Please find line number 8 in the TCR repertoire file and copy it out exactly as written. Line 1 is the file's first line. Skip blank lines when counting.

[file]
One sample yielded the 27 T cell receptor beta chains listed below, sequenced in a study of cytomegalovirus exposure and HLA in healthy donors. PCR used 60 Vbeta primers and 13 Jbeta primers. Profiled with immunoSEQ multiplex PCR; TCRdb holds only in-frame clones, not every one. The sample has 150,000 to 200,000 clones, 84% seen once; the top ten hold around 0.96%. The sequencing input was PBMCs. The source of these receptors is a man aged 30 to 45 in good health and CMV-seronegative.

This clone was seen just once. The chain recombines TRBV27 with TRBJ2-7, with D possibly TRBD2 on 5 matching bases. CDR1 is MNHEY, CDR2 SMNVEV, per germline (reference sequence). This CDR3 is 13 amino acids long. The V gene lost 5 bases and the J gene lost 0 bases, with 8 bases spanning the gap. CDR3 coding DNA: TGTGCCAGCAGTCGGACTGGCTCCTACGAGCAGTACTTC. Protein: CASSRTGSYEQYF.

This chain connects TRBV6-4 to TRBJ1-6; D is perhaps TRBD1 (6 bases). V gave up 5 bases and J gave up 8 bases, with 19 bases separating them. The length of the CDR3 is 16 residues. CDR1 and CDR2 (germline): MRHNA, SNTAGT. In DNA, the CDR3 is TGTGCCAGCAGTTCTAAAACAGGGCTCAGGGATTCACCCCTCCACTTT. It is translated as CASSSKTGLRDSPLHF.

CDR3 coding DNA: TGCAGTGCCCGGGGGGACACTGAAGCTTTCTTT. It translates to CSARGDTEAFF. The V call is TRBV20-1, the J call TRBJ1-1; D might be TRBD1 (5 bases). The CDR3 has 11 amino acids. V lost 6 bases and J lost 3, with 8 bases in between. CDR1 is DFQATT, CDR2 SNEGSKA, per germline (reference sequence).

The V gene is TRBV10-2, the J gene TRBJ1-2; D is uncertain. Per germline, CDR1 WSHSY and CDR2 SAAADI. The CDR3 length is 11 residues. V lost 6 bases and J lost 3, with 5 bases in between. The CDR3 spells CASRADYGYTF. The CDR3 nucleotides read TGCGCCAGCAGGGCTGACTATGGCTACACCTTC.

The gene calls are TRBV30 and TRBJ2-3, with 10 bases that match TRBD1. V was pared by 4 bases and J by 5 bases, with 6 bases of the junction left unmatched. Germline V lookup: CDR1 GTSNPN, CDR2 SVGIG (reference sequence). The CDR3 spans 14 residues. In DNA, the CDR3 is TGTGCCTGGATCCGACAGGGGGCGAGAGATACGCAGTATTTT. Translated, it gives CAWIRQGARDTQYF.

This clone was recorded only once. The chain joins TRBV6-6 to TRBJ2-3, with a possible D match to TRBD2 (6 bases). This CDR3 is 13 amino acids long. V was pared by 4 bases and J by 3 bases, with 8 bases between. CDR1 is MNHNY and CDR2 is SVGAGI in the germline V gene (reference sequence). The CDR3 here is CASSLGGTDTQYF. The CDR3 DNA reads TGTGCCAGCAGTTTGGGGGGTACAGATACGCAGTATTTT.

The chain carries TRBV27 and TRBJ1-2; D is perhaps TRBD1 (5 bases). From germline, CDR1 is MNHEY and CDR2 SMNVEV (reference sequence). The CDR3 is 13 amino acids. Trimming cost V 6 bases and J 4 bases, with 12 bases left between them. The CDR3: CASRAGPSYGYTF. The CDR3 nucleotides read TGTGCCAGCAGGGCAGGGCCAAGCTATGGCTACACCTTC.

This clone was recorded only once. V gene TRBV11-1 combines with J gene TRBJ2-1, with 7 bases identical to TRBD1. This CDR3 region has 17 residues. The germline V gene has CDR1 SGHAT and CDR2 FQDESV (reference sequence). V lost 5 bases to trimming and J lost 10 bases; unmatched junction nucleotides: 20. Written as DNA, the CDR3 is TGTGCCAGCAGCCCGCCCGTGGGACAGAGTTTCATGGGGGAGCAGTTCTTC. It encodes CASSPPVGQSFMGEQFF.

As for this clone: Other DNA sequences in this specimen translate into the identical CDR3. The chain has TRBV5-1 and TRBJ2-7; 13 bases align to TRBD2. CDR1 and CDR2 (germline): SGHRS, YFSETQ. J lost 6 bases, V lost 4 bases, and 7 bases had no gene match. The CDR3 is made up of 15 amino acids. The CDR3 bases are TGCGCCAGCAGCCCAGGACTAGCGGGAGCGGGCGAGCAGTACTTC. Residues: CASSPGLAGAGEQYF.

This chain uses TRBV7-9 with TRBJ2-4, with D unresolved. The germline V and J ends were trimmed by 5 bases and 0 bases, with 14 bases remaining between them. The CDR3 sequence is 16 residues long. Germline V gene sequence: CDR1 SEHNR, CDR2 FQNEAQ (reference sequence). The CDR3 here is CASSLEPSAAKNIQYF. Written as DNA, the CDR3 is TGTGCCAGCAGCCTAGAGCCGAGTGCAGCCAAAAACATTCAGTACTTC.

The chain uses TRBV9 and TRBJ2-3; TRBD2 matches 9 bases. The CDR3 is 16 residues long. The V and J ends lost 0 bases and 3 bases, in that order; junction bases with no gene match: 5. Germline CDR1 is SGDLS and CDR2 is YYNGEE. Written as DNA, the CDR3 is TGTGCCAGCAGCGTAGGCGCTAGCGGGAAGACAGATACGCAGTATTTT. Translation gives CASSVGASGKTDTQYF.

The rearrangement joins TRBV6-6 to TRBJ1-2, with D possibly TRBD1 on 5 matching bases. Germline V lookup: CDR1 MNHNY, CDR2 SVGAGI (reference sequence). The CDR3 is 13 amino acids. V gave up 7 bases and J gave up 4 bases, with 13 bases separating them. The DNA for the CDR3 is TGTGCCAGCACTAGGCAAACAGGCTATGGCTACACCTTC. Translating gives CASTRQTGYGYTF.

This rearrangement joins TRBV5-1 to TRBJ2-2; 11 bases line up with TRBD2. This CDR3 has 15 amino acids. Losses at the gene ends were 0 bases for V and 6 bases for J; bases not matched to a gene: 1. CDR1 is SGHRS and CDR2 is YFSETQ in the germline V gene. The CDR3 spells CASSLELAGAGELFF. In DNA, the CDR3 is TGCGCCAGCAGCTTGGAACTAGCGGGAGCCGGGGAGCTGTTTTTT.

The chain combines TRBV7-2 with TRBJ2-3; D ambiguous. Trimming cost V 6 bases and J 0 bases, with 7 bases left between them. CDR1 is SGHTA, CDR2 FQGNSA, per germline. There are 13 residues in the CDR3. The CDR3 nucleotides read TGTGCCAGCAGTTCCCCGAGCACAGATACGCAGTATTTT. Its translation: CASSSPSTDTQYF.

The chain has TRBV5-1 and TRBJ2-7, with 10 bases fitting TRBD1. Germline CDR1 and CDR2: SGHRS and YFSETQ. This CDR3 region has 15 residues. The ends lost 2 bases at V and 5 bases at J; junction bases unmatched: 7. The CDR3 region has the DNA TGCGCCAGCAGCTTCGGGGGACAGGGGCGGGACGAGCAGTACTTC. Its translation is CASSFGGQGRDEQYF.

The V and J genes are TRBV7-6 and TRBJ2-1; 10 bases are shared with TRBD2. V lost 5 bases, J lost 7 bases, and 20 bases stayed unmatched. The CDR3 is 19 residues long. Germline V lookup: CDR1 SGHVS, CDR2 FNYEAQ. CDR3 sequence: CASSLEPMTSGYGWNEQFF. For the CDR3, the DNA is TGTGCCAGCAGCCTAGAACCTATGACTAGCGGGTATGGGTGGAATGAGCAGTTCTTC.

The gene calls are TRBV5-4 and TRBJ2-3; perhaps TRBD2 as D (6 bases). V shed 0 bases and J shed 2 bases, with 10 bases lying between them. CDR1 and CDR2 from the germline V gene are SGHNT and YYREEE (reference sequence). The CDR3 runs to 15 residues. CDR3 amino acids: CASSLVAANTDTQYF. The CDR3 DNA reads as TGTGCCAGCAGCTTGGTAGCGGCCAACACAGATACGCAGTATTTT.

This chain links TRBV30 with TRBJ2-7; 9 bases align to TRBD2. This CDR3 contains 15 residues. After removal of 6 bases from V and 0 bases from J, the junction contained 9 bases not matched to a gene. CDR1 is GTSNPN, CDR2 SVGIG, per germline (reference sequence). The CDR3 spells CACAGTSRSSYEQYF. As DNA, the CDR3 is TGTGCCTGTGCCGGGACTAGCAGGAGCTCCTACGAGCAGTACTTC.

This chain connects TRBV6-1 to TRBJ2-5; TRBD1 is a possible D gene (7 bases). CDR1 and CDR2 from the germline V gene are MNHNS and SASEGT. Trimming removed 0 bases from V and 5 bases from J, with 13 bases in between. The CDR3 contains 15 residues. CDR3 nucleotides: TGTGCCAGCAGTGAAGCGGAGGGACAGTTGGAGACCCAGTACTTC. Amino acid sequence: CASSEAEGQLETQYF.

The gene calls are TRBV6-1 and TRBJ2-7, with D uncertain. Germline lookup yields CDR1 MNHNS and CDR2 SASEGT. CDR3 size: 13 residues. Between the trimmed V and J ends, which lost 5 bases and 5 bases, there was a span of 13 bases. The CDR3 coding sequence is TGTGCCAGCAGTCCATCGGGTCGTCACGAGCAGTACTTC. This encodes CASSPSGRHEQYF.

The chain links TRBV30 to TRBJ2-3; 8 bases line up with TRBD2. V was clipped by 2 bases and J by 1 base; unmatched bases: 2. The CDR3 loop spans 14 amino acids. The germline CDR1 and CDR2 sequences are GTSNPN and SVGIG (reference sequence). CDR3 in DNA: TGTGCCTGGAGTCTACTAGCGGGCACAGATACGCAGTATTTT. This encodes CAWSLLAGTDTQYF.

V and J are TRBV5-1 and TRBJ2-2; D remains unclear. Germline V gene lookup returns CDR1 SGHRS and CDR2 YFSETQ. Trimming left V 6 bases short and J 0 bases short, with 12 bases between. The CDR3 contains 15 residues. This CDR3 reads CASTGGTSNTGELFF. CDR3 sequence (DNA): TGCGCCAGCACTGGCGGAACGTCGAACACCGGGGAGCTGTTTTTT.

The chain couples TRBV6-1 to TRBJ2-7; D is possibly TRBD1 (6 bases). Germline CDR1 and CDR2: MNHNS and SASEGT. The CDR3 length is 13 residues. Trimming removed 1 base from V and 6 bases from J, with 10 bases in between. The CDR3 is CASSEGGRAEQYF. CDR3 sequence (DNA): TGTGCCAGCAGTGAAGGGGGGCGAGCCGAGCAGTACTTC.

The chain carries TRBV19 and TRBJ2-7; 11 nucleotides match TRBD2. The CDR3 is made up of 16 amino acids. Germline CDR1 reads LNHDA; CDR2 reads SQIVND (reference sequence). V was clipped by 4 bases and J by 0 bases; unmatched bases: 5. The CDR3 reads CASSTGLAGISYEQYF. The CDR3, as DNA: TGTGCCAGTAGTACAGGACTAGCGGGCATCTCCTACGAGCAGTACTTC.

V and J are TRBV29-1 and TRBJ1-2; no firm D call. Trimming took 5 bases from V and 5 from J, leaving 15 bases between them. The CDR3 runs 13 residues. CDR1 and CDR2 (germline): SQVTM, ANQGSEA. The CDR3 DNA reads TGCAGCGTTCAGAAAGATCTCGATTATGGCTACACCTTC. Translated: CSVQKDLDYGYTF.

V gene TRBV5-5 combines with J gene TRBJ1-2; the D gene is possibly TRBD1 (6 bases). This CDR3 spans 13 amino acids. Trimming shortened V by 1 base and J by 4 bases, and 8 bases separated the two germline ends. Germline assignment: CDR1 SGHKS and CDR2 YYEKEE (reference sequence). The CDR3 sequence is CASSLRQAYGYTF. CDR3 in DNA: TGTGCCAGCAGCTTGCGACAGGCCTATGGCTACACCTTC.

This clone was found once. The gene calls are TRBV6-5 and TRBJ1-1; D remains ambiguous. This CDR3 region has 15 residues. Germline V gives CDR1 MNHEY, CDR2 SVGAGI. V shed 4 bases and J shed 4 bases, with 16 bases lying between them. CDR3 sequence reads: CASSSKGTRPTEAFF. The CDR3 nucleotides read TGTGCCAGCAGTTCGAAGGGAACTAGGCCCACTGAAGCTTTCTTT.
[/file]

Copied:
The chain carries TRBV27 and TRBJ1-2; D is perhaps TRBD1 (5 bases). From germline, CDR1 is MNHEY and CDR2 SMNVEV (reference sequence). The CDR3 is 13 amino acids. Trimming cost V 6 bases and J 4 bases, with 12 bases left between them. The CDR3: CASRAGPSYGYTF. The CDR3 nucleotides read TGTGCCAGCAGGGCAGGGCCAAGCTATGGCTACACCTTC.